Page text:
- Speak clearly and slowly, but without exaggerating your lip movements or shouting. Be flexible in your language. If the person experiences difficulty understanding what you are saying, switch the words around and rephrase your statement rather than keep repeating. If difficulty persists, write down what you are saying.
- Many persons with hearing loss read lips. Place yourself facing the light source and keep hands, cigarettes and food away from your mouth when talking in order to provide a clear view of your face.
- When an interpreter accompanies a person, direct your remarks to the person rather than to the interpreter.
- Look directly at the person and speak expressively. The person who has a severe hearing loss will rely on your facial expressions, gestures, and body movements to assist in understanding. Use sign language if you and the person are both familiar with it. Ask what the person prefers.
- People with visual impairments do not necessarily hear better than others or have ultra developed sense of touch. They may have trained their other senses to assist them with mobility, etc.
- When you enter a room, indicate who you are. Let the person know when you are leaving the room.
- When talking to a person with a visual impairment, begin by identifying yourself and that you are speaking to them.
- When addressing a person who is blind, it is helpful to call them by name or touch them gently on the arm.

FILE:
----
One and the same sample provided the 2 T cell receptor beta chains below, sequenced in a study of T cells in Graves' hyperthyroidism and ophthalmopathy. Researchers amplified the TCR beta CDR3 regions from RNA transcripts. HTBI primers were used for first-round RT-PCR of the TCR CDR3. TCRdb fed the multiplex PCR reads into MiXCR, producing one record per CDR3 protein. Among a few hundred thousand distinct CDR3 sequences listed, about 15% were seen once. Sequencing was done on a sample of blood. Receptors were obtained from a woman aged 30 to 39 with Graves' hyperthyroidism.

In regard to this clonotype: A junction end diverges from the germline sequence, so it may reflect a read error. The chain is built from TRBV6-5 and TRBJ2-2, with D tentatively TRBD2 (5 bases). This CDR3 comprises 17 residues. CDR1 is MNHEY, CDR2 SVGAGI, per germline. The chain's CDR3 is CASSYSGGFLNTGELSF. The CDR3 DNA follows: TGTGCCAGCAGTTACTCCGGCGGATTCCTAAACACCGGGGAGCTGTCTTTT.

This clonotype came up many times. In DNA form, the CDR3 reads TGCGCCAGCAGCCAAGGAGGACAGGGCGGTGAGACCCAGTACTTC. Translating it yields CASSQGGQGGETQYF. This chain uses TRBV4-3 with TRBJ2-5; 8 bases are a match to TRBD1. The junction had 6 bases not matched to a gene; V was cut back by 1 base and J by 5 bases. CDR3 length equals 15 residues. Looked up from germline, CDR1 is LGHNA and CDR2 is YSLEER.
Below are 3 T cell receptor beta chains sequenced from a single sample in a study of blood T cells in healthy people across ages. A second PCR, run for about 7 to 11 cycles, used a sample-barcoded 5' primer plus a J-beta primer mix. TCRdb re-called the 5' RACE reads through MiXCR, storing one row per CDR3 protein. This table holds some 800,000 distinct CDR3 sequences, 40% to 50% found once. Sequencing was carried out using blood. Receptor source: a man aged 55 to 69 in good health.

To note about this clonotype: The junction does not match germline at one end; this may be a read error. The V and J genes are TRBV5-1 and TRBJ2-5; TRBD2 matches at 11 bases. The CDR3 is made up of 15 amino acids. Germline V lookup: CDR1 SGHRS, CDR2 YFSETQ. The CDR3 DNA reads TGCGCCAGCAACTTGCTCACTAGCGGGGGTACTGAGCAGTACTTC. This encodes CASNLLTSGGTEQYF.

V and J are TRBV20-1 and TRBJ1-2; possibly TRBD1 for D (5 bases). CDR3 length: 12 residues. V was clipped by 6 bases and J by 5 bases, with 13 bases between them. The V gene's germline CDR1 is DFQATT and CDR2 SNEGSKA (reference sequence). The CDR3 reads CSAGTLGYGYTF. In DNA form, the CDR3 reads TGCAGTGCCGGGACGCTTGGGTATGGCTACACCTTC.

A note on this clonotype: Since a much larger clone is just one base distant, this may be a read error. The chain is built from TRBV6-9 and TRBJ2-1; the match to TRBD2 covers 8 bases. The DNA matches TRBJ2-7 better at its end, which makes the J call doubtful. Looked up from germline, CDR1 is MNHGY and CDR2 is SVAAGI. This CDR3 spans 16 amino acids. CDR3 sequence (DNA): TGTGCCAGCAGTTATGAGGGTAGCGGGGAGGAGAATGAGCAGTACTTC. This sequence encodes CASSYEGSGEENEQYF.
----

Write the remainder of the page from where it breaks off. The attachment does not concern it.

- When offering your assistance, do not grab a person’s cane or arm; this can be very disorienting for the person. If you are walking with a person who is blind, offer your arm for them to hold. The person may feel most comfortable walking a half step behind. Walk at your normal pace. It is helpful to speak casually and naturally about the terrain, objects and buildings you are passing as you walk. Stop for curbs and steps; let the person know if he or she should step up or down. Once you have indicated up or down, proceed and they will follow.
- Don’t worry about using words such as “see” or “look” in your conversation. These words are a part of everyday conversation and are not offensive.
- Not all visually impaired people read Braille. Ask the person what alternative format they prefer.
- Do not pet a guide dog unless you have been given permission – these dogs are working and they need to concentrate.
- It is appropriate to offer your help if you think it is needed, but don’t be surprised if the person would rather do it himself. Ask first!
- Remember that you’ll need to communicate any written information orally.
- Reassure the person that you understand he or she is chemically sensitive and that you will work with him or her in providing care. Be sure to ask what the person is sensitive to, including his or her history of reactions to various drugs you may have to administer.
- Whenever seeking care at a facility, such as a hospital, it is beneficial for a person with multiple chemical sensitivity to take his or or her own medical supplies and equipment with them, including oxygen mask and tubing, medications, food and water, bedding, clothing and soap – he or she may be sensitive to these items if issued at a shelter or hospital.
- Avoid placing the person in rooms with recent pesticide sprays, strong scented products like disinfectants, cleaners, scented candles and room fresheners, new paint or carpet, or other recent remodeling.
- Allow the person to wear a mask or respirator, use an air filter, or open a window as needed.